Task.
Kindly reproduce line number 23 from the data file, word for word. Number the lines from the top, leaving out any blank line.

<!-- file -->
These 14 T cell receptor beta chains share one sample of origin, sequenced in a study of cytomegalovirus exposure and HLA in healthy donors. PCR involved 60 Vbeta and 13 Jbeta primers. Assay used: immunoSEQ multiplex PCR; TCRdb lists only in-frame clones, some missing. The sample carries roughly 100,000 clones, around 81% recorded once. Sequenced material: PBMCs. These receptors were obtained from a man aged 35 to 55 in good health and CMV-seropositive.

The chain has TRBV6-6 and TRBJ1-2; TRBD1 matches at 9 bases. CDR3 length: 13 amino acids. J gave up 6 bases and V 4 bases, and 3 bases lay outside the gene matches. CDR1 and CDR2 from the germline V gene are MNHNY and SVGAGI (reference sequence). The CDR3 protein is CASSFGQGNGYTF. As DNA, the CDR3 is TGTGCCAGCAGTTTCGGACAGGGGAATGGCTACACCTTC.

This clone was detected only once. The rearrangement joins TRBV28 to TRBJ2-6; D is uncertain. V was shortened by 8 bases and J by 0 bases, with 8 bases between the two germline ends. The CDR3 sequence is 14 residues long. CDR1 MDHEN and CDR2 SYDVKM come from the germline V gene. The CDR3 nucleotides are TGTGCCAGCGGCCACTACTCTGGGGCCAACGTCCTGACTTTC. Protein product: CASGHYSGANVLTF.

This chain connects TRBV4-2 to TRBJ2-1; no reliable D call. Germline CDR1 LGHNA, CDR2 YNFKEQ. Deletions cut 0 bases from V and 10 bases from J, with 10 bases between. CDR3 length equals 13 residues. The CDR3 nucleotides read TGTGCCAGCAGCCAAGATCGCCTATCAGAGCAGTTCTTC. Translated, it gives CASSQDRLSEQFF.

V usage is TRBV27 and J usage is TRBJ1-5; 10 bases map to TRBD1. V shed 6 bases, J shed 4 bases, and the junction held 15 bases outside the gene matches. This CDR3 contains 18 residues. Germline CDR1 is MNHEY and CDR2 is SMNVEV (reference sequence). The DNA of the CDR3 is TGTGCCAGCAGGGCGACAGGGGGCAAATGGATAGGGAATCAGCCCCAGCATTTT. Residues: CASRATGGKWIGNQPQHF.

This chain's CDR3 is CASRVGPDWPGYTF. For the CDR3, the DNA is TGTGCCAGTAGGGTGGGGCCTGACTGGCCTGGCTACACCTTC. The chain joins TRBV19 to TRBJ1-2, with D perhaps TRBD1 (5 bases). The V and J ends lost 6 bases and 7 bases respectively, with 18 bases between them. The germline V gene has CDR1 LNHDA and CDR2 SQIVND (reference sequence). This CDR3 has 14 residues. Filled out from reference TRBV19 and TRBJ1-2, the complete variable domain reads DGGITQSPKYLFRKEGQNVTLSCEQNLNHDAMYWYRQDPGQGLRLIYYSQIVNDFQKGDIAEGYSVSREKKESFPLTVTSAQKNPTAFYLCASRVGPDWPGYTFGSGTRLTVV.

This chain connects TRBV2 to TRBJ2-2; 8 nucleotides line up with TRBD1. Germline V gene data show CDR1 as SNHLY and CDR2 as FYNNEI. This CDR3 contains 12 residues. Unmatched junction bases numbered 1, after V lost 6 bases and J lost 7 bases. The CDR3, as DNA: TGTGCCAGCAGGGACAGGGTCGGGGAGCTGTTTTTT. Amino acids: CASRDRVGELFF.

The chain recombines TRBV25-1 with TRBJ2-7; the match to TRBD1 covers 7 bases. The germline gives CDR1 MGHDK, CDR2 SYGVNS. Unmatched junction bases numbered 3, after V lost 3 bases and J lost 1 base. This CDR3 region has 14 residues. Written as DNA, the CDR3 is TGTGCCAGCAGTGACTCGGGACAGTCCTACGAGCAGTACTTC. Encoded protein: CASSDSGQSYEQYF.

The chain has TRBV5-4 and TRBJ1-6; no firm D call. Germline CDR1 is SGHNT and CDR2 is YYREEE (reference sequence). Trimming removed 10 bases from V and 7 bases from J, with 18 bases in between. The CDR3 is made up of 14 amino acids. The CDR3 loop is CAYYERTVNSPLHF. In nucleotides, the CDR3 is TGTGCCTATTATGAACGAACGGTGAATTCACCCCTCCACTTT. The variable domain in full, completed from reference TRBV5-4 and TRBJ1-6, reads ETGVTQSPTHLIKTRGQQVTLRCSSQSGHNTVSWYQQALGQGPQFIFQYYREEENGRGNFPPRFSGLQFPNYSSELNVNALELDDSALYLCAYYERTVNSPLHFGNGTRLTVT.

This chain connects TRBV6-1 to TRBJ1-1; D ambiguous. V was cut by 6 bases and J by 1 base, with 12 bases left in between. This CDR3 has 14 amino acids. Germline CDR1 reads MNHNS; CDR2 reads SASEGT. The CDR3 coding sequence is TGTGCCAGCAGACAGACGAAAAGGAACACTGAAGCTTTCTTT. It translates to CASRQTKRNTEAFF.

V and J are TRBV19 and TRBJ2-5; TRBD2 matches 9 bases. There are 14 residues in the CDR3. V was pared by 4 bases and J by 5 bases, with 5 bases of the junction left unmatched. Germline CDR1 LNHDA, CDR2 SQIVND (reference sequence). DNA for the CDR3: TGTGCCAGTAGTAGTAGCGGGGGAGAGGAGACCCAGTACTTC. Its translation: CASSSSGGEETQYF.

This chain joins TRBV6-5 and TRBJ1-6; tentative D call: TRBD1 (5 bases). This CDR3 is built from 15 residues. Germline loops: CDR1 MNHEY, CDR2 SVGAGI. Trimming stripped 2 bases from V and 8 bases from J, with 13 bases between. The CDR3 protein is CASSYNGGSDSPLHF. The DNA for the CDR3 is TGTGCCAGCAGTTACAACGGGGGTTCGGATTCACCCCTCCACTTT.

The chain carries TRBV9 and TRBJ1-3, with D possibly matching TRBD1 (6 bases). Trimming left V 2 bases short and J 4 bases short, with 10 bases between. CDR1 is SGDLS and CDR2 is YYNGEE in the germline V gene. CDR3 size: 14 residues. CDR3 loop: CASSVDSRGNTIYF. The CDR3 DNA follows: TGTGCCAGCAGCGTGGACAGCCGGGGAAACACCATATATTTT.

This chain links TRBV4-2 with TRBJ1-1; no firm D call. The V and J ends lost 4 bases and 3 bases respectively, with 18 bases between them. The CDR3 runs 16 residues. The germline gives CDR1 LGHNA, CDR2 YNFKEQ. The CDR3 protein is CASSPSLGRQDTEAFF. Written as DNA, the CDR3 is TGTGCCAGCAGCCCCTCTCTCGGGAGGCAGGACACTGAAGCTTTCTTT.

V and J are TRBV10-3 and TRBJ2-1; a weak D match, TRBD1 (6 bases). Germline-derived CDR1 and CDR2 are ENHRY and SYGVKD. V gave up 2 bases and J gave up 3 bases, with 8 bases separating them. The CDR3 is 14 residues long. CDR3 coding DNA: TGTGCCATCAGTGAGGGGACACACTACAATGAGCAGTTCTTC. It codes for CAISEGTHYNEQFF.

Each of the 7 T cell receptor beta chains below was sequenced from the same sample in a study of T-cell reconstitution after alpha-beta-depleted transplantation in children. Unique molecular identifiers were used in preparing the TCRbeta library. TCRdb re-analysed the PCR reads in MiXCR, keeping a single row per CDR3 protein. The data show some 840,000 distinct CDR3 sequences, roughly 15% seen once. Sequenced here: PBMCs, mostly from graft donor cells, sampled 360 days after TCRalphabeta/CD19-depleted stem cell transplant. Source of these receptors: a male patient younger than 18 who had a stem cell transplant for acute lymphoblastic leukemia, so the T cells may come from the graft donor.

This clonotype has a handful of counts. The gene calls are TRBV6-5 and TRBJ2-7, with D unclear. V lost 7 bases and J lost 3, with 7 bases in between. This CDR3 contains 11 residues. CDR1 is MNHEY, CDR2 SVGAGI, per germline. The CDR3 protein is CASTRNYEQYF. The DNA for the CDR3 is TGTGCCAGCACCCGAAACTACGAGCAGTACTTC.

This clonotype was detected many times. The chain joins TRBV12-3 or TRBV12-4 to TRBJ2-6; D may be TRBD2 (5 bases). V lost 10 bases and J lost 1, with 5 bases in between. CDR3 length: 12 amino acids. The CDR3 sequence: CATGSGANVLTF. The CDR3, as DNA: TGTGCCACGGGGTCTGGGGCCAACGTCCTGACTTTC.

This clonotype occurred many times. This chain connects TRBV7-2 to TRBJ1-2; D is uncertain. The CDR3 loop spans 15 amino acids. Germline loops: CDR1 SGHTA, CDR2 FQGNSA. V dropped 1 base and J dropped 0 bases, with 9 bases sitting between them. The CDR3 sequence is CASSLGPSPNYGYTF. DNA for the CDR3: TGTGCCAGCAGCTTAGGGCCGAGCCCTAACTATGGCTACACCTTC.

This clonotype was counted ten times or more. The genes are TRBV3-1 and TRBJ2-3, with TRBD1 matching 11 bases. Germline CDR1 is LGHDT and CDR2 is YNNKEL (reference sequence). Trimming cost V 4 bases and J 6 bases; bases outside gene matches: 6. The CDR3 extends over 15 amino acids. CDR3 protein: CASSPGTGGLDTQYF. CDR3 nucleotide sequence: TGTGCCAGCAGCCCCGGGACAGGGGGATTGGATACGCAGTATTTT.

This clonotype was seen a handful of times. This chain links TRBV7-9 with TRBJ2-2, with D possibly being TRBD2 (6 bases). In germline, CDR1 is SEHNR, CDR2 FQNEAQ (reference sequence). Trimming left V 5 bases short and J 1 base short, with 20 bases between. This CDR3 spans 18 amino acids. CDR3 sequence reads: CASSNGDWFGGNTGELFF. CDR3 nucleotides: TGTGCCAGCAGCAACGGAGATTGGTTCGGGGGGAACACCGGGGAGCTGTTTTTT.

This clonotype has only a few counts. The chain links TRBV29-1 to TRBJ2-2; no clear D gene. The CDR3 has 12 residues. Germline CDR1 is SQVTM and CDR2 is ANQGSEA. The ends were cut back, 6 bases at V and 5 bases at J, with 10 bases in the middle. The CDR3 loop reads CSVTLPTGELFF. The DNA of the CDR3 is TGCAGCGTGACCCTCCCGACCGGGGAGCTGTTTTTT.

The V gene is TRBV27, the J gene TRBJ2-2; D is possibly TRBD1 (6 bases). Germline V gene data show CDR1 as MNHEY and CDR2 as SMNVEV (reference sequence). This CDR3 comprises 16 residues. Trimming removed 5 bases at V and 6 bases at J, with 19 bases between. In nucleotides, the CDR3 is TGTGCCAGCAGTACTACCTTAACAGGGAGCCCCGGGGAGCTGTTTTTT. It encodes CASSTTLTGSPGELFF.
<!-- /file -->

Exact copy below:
The V gene is TRBV27, the J gene TRBJ2-2; D is possibly TRBD1 (6 bases). Germline V gene data show CDR1 as MNHEY and CDR2 as SMNVEV (reference sequence). This CDR3 comprises 16 residues. Trimming removed 5 bases at V and 6 bases at J, with 19 bases between. In nucleotides, the CDR3 is TGTGCCAGCAGTACTACCTTAACAGGGAGCCCCGGGGAGCTGTTTTTT. It encodes CASSTTLTGSPGELFF.